Lynas needs to get its waste out, says Kuantan MP


Kuantan MP Fuziah Salleh (picture) has criticised a new report claiming that condisoil, which is made partly from the water leach purification (WLP) residue, as being safe is irresponsible and misleading.

Fuziah, who has been against the Australia’s rare-earths miner Lynas Corp’s operation in Pahang, said Lynas must accept the Energy, Science, Technology, Environment and Climate Change Ministry (MESTECC) instruction that the study involving WLP must stop.

“The WLP waste must be sent back to Australia before the end of the Lynas operating licence which is in September 2019,” she said in a statement yesterday.

She was referring to a news report entitled “Lynas investments in research and development pays off” which claimed that Condisoil has been tested and found to be safe with the help of experts from universities, ministries and agencies, including the Malaysian Agr icultural Research and Development Institute and Sirim.

“The executive committee of Lynas suggested that all studies on recycling of non-radioactive neutralisation underflow residue (NUF), without the WLP residue can be continued.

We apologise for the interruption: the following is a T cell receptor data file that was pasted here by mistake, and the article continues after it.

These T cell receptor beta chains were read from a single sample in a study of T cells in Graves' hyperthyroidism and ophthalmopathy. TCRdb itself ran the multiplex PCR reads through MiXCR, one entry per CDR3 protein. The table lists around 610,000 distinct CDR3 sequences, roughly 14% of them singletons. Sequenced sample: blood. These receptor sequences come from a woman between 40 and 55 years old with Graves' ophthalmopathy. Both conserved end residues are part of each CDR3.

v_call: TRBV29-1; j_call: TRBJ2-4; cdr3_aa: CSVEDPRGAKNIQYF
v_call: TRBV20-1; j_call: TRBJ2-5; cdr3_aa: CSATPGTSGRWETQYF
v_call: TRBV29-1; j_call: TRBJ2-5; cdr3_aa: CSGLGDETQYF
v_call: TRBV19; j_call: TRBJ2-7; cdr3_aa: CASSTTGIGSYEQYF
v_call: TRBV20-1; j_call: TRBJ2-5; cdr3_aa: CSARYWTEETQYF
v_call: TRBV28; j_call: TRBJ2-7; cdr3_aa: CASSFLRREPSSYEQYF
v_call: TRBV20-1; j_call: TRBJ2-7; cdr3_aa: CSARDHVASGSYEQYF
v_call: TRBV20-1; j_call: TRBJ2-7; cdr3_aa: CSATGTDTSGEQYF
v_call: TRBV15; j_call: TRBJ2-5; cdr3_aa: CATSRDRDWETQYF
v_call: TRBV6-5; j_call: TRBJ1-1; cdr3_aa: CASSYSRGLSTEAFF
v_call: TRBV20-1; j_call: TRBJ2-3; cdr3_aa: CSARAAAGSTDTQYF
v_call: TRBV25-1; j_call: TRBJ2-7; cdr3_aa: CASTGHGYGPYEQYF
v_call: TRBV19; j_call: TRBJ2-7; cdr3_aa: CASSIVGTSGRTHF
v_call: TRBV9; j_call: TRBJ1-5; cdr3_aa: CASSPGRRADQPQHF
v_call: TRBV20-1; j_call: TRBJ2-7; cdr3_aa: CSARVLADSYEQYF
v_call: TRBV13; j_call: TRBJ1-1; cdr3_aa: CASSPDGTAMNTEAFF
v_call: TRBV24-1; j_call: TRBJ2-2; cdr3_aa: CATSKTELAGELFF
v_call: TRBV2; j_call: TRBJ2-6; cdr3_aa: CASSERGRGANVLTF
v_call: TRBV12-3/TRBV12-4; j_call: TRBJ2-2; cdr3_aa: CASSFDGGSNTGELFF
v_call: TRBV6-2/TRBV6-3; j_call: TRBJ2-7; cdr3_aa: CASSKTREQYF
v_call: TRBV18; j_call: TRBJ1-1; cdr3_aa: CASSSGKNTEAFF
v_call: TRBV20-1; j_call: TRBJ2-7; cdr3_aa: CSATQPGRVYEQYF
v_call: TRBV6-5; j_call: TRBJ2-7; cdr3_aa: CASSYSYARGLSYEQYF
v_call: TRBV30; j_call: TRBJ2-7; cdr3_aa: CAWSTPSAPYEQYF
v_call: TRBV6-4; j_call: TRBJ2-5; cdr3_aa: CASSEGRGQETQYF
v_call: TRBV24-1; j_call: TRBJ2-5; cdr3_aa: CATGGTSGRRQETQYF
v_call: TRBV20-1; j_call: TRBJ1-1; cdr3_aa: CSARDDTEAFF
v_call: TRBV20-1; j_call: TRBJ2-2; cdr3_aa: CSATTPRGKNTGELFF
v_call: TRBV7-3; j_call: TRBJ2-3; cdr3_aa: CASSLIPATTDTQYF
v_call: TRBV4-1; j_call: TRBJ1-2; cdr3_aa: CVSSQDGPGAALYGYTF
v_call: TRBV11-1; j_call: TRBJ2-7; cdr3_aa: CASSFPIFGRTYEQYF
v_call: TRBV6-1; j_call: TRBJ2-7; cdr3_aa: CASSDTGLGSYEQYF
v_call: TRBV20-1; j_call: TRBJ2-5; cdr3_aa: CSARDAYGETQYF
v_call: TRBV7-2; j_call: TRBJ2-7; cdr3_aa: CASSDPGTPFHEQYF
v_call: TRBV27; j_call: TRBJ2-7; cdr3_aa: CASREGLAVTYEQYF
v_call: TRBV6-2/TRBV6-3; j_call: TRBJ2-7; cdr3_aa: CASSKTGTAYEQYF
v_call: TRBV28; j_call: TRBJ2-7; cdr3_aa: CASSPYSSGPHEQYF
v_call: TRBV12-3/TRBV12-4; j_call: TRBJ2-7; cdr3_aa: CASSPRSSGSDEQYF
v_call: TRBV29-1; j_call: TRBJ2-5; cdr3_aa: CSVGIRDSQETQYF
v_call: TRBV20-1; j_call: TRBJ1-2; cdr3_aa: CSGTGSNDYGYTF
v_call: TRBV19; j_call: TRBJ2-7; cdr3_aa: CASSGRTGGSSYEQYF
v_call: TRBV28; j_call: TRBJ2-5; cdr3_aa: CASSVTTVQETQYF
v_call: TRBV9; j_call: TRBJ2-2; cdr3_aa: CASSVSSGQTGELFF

“Since condisoil contains WLP material, it cannot be continued either in the form of a study or its potential use,” Fuziah said in the statement. Condisoil is said to be a combination of WLP residue and magnesium rich synthetic gypsum.

Fuziah claims that Lynas has failed to address the WLP radioactive waste in their communication.

“They are portraying it in such a way as though radioactive waste does not exist, but I do not think Lynas should waste time using this media strategy.

“Instead, it should focus on delivering the WLP radioactive waste to the country of origin of Australia as what was enacted by the ministry,” Fuziah said.

She said the Kuantan people wants Lynas to be more responsible.

To recall, last year, MESTECC instructed Lynas to remove the accumulated WLP from Malaysia and submit an action plan to dispose of its non-radioactive NUF scheduled waste in order to continue operating here.

Lynas Malaysia operates a chemical factory which refines rare-earth ores from the Lynas mine in Western Australia.

The main issue for Lynas is the toxicity of the radioactive material that builds up with every gramme of ore it refines.

Last week, Lynas appeared to be on the risk of not being able to continue its business in Malaysia due to the company’s uncertainty in meeting the timeline set by the government to export the volume of its industrial waste currently stored in temporary storage facilities on-site in Kuantan, Pahang.

In a filing to the Australian Securities Exchange last Friday, the rare-earth producer stated that the mandate set by the Atomic Energy Licensing Board (AELB) to remove WLP residue — is “unachievable”.

In December 2018, AELB issued a letter to Lynas, stating two new pre-conditions for the renewal of its licence.

The pre-conditions include the export of all its WLP residue before Sept 2, 2019, and the submission of an action plan on the disposal of NUF.